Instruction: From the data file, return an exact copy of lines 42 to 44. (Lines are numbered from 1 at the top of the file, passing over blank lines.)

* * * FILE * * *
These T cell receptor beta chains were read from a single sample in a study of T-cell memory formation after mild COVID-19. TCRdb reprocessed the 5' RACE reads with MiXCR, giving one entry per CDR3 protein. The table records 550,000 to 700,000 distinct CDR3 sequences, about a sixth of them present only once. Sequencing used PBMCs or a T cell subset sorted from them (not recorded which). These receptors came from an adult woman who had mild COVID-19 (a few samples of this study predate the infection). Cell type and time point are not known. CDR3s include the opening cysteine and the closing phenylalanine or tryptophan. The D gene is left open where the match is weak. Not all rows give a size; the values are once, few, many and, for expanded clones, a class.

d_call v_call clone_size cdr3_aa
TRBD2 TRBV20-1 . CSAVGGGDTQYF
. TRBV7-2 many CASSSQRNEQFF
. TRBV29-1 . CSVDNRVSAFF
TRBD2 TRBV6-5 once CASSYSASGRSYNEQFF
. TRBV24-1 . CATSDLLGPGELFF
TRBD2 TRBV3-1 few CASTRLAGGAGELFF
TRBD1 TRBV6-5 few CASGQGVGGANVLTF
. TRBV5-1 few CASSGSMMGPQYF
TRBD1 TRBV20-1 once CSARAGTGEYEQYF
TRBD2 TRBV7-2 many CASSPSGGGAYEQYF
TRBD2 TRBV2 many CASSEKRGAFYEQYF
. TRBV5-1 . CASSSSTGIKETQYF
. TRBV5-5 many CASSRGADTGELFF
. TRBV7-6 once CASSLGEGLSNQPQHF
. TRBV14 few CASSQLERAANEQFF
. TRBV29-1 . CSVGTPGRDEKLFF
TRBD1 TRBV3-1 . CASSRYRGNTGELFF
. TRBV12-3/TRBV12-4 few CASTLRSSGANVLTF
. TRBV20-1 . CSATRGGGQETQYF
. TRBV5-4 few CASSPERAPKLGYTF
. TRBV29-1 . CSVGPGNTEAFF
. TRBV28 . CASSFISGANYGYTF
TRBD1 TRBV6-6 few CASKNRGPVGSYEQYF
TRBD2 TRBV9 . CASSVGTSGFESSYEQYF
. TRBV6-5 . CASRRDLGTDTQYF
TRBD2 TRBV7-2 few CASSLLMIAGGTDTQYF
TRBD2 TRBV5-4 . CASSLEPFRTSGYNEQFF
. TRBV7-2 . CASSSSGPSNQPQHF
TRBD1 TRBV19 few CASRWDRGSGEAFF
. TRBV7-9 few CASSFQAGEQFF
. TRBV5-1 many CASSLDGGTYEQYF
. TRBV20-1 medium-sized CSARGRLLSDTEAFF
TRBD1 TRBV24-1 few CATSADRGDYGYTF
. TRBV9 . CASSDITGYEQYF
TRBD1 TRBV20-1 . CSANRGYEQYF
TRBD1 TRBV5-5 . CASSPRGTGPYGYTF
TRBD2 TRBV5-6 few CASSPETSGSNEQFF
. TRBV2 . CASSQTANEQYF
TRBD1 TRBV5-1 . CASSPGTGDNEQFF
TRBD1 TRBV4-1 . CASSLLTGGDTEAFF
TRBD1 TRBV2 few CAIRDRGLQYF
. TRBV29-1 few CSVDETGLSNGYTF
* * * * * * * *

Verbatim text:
TRBD1 TRBV4-1 . CASSLLTGGDTEAFF
TRBD1 TRBV2 few CAIRDRGLQYF
. TRBV29-1 few CSVDETGLSNGYTF